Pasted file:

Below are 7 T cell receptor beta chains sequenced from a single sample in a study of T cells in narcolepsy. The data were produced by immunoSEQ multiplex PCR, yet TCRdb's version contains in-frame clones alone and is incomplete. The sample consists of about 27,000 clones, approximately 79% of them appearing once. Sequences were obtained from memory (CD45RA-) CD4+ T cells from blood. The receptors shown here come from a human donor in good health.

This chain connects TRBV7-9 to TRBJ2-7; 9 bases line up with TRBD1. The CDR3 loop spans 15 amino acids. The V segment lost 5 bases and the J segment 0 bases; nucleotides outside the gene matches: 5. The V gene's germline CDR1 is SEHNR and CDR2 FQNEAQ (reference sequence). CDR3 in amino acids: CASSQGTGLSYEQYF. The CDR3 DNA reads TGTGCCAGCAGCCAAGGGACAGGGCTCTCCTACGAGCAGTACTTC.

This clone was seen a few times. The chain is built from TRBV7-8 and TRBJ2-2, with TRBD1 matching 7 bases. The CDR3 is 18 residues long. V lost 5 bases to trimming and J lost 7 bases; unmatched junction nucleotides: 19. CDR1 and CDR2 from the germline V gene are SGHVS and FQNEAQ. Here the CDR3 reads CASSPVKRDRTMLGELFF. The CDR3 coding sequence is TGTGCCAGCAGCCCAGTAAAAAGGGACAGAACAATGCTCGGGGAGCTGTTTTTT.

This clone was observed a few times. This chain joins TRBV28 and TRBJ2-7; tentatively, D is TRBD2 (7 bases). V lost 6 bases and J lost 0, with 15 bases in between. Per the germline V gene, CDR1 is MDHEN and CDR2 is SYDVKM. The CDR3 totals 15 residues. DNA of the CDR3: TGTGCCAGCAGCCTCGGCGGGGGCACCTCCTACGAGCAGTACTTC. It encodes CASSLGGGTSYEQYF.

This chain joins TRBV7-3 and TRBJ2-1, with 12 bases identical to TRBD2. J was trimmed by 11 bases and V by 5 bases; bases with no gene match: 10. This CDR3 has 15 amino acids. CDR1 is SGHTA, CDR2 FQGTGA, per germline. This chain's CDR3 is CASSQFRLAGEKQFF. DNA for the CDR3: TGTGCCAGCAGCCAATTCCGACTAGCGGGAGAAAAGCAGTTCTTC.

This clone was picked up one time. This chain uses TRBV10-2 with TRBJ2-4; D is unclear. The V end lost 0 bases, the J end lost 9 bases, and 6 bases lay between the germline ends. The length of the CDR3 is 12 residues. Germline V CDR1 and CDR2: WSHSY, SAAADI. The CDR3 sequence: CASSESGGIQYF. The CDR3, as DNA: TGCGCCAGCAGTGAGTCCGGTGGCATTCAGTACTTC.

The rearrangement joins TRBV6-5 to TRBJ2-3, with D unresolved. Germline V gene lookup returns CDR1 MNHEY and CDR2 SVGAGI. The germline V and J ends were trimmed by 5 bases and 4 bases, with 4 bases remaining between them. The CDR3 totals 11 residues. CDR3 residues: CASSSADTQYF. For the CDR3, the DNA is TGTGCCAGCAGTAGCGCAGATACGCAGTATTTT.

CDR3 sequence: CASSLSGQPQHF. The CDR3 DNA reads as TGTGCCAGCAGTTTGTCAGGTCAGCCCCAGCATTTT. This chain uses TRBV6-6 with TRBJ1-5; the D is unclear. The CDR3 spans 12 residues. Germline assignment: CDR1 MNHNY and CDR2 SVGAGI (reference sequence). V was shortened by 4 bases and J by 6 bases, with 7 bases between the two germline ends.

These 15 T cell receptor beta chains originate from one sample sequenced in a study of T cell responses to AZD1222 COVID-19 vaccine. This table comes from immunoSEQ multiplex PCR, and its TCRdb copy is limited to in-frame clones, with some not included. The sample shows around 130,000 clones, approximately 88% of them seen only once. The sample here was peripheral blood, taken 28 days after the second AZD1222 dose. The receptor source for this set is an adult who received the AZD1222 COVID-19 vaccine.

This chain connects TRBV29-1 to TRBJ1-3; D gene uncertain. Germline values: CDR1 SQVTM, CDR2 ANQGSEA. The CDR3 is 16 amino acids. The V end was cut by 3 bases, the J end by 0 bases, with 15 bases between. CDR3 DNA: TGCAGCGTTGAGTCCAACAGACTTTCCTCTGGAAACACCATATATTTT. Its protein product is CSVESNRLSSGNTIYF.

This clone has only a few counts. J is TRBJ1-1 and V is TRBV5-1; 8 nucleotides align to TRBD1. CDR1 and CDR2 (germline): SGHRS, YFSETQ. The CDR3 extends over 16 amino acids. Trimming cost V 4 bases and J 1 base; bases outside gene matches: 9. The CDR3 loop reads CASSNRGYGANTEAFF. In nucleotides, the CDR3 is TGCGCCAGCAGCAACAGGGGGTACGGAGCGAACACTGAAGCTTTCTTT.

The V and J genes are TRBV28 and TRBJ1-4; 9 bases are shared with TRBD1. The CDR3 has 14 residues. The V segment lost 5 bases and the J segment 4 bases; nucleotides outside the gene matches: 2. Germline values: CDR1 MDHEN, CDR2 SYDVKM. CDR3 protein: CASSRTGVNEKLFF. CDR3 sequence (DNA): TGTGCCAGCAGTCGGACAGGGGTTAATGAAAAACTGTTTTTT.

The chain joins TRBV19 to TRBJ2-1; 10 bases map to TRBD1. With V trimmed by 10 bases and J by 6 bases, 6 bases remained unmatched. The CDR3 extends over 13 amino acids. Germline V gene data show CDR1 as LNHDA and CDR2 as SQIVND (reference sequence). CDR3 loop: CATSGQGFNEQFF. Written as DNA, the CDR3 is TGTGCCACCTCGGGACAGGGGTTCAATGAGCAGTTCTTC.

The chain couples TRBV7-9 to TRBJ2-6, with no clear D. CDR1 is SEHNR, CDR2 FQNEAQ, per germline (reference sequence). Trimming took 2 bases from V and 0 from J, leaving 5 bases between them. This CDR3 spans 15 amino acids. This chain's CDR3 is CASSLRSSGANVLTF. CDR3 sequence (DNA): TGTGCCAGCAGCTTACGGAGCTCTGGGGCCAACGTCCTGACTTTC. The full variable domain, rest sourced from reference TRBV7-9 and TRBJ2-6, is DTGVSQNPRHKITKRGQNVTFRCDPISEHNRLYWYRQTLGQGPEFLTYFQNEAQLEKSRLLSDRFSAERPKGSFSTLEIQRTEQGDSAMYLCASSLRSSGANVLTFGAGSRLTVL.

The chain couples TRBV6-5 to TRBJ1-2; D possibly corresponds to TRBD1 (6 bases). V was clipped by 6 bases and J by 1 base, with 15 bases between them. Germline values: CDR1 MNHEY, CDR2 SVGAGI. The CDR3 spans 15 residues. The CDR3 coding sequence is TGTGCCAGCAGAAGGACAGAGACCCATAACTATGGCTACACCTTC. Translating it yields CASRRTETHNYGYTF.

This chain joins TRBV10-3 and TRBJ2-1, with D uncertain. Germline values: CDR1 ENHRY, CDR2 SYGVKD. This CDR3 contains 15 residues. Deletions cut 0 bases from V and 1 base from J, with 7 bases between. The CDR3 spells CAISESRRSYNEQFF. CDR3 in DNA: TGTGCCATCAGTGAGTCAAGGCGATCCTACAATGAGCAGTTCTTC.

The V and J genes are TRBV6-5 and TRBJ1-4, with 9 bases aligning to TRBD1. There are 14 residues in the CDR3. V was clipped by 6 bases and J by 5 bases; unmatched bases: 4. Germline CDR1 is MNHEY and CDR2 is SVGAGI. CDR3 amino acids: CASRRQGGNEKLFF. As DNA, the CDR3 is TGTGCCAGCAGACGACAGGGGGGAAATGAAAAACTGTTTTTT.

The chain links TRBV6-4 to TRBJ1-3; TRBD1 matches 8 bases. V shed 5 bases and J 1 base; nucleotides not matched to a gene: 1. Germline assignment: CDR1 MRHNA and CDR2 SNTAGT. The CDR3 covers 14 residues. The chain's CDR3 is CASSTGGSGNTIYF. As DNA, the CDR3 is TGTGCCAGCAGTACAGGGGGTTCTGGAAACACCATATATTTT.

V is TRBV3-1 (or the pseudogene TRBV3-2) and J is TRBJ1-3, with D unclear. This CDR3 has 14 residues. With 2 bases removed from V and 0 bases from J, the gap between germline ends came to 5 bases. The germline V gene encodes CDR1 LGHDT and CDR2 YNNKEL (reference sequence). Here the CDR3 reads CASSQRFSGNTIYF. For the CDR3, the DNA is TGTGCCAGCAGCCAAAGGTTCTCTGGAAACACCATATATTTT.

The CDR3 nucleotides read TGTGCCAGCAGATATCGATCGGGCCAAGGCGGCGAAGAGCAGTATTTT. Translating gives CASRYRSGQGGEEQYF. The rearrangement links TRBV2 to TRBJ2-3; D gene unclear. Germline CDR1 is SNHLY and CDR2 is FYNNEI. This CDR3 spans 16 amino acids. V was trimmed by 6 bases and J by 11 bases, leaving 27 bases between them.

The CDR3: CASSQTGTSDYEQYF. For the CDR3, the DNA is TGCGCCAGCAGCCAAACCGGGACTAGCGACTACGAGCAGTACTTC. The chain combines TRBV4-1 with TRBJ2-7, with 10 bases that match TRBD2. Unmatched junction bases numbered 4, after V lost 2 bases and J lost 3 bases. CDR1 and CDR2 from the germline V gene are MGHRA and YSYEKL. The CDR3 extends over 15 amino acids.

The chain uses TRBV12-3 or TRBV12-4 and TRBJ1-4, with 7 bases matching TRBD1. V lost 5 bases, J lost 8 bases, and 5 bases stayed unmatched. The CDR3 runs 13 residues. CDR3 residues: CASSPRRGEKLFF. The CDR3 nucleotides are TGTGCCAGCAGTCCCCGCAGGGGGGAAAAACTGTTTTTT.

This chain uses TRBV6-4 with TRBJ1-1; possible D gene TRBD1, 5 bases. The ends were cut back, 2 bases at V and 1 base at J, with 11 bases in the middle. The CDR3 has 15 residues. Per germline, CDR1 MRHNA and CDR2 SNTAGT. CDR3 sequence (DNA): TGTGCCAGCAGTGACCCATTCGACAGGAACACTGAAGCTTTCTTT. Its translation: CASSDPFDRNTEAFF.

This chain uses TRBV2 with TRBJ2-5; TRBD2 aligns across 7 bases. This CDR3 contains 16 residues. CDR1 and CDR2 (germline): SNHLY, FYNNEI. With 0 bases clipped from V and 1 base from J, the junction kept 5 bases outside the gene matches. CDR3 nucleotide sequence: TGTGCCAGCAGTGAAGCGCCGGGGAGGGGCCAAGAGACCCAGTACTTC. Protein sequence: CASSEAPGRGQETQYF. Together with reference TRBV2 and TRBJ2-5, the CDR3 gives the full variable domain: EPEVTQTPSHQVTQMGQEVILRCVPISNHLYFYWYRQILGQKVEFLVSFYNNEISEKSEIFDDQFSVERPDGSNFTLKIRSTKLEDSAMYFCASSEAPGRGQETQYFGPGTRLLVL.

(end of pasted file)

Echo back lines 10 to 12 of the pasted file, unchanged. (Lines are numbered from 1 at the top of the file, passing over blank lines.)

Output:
This chain connects TRBV29-1 to TRBJ1-3; D gene uncertain. Germline values: CDR1 SQVTM, CDR2 ANQGSEA. The CDR3 is 16 amino acids. The V end was cut by 3 bases, the J end by 0 bases, with 15 bases between. CDR3 DNA: TGCAGCGTTGAGTCCAACAGACTTTCCTCTGGAAACACCATATATTTT. Its protein product is CSVESNRLSSGNTIYF.

This clone has only a few counts. J is TRBJ1-1 and V is TRBV5-1; 8 nucleotides align to TRBD1. CDR1 and CDR2 (germline): SGHRS, YFSETQ. The CDR3 extends over 16 amino acids. Trimming cost V 4 bases and J 1 base; bases outside gene matches: 9. The CDR3 loop reads CASSNRGYGANTEAFF. In nucleotides, the CDR3 is TGCGCCAGCAGCAACAGGGGGTACGGAGCGAACACTGAAGCTTTCTTT.

The V and J genes are TRBV28 and TRBJ1-4; 9 bases are shared with TRBD1. The CDR3 has 14 residues. The V segment lost 5 bases and the J segment 4 bases; nucleotides outside the gene matches: 2. Germline values: CDR1 MDHEN, CDR2 SYDVKM. CDR3 protein: CASSRTGVNEKLFF. CDR3 sequence (DNA): TGTGCCAGCAGTCGGACAGGGGTTAATGAAAAACTGTTTTTT.